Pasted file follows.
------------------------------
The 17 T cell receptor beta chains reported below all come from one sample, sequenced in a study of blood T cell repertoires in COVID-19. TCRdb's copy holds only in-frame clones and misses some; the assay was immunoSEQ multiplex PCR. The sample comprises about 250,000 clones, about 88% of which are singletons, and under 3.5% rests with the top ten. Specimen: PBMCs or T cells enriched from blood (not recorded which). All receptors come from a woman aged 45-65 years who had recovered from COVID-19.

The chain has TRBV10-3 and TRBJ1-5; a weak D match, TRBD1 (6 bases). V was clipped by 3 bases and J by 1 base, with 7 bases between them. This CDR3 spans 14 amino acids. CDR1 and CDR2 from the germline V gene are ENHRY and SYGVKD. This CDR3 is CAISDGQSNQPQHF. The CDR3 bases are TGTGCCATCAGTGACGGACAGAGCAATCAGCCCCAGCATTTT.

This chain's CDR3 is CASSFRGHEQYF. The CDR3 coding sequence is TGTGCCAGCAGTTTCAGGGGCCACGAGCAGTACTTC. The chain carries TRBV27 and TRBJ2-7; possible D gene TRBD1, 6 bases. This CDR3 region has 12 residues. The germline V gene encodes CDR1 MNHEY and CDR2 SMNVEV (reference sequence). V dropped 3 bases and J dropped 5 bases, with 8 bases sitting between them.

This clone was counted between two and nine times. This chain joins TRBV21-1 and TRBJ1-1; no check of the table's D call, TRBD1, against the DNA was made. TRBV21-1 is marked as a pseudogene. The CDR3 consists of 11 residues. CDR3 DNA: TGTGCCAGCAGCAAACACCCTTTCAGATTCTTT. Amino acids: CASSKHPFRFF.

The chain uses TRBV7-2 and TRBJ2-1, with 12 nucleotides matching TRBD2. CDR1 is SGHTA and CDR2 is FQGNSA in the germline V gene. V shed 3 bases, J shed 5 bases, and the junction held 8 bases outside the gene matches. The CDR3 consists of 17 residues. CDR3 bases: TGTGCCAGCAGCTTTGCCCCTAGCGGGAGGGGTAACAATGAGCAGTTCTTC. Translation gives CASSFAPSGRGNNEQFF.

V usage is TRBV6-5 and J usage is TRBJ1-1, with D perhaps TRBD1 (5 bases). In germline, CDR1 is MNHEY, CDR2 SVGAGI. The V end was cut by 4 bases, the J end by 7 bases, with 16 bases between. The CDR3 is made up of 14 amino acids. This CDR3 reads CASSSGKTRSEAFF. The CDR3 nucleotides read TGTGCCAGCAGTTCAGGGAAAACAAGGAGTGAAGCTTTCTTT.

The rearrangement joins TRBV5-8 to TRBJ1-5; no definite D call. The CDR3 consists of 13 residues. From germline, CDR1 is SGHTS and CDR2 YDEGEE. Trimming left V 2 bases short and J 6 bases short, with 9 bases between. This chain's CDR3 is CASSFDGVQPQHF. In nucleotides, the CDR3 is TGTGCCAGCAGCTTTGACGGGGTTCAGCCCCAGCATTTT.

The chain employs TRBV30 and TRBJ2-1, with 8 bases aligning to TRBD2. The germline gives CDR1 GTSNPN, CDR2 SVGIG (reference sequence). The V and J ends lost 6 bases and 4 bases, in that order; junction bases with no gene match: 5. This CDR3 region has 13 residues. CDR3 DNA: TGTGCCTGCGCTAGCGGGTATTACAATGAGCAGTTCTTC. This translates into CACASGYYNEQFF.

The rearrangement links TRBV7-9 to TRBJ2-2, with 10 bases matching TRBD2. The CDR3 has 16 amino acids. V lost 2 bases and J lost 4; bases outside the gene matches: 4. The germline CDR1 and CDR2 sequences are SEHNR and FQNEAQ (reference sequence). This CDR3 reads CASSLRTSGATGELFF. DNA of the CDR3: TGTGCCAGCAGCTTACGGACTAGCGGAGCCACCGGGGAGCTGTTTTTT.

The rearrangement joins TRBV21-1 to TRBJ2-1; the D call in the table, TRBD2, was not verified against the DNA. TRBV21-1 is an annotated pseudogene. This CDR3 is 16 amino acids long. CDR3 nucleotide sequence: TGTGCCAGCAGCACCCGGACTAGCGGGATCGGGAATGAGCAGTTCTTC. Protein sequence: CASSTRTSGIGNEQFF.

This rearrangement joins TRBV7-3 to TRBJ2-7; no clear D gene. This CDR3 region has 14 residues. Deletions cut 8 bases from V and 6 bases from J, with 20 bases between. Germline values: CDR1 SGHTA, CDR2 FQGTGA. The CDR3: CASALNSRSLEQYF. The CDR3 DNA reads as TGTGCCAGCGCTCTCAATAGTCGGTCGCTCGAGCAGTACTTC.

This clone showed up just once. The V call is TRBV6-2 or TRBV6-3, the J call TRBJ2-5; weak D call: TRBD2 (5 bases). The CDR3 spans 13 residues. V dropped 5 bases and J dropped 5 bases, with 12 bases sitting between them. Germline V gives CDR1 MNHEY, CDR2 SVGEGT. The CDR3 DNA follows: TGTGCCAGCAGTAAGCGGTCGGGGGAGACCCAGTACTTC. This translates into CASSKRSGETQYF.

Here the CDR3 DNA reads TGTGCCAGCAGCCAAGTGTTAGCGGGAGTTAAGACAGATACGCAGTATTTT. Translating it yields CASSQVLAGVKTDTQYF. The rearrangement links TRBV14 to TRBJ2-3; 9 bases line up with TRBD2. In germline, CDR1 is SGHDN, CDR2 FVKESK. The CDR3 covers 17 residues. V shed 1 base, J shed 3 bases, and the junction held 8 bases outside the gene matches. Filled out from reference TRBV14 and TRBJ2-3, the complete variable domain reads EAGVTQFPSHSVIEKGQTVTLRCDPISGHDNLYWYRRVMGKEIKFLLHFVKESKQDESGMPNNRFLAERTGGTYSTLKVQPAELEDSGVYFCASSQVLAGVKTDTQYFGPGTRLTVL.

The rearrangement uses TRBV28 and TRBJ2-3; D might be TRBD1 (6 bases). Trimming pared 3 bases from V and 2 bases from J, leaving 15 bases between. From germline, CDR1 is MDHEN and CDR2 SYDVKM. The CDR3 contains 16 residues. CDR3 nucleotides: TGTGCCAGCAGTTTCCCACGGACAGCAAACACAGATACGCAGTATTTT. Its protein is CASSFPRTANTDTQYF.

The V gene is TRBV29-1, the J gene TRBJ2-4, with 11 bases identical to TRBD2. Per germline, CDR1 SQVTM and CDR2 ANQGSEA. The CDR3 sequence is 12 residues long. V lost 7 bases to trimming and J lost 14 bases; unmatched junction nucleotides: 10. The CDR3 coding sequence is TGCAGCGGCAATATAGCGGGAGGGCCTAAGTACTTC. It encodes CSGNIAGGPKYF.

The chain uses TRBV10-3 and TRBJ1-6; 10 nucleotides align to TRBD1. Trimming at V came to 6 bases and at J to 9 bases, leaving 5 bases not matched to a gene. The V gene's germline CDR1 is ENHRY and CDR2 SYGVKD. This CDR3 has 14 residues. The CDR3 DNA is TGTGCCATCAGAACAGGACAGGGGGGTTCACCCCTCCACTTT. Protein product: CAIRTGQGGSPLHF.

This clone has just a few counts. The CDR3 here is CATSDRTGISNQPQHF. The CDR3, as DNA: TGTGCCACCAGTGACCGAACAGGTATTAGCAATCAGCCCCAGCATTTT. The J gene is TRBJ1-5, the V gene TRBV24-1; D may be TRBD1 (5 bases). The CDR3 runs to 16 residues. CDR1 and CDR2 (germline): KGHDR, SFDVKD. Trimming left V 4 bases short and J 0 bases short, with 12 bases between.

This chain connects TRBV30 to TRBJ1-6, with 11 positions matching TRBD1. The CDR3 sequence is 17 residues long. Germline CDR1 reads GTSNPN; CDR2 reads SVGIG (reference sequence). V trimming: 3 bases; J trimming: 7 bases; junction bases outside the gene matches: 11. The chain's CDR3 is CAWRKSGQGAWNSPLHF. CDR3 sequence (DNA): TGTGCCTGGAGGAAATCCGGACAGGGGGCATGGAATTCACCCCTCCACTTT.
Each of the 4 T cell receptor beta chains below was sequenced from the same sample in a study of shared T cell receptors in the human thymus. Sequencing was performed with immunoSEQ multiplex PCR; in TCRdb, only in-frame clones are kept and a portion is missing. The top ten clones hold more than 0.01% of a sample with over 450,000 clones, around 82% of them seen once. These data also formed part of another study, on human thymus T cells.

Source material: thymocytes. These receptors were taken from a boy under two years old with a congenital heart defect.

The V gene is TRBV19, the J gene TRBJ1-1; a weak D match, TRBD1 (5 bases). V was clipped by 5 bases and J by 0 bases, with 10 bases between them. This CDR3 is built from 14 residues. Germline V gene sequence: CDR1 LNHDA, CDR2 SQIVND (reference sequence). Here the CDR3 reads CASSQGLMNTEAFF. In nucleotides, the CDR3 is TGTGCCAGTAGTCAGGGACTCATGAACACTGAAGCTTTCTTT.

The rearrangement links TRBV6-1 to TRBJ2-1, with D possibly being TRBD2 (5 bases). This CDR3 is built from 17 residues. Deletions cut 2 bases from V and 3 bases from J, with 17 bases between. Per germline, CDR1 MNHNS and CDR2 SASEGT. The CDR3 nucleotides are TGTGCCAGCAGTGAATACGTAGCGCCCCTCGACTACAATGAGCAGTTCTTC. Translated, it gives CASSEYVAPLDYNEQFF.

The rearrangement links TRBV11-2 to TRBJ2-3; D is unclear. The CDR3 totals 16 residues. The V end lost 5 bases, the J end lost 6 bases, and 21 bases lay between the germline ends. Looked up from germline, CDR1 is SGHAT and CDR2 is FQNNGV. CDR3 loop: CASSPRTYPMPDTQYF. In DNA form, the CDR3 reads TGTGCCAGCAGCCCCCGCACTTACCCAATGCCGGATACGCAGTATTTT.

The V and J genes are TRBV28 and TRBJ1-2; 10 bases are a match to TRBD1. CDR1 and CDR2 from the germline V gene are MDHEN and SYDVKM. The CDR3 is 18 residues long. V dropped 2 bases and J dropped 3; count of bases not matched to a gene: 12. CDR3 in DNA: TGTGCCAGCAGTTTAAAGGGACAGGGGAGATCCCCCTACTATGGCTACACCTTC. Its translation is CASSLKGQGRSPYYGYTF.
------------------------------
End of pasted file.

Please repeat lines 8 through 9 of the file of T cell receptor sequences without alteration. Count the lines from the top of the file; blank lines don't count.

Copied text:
The chain employs TRBV30 and TRBJ2-1, with 8 bases aligning to TRBD2. The germline gives CDR1 GTSNPN, CDR2 SVGIG (reference sequence). The V and J ends lost 6 bases and 4 bases, in that order; junction bases with no gene match: 5. This CDR3 region has 13 residues. CDR3 DNA: TGTGCCTGCGCTAGCGGGTATTACAATGAGCAGTTCTTC. This translates into CACASGYYNEQFF.

The rearrangement links TRBV7-9 to TRBJ2-2, with 10 bases matching TRBD2. The CDR3 has 16 amino acids. V lost 2 bases and J lost 4; bases outside the gene matches: 4. The germline CDR1 and CDR2 sequences are SEHNR and FQNEAQ (reference sequence). This CDR3 reads CASSLRTSGATGELFF. DNA of the CDR3: TGTGCCAGCAGCTTACGGACTAGCGGAGCCACCGGGGAGCTGTTTTTT.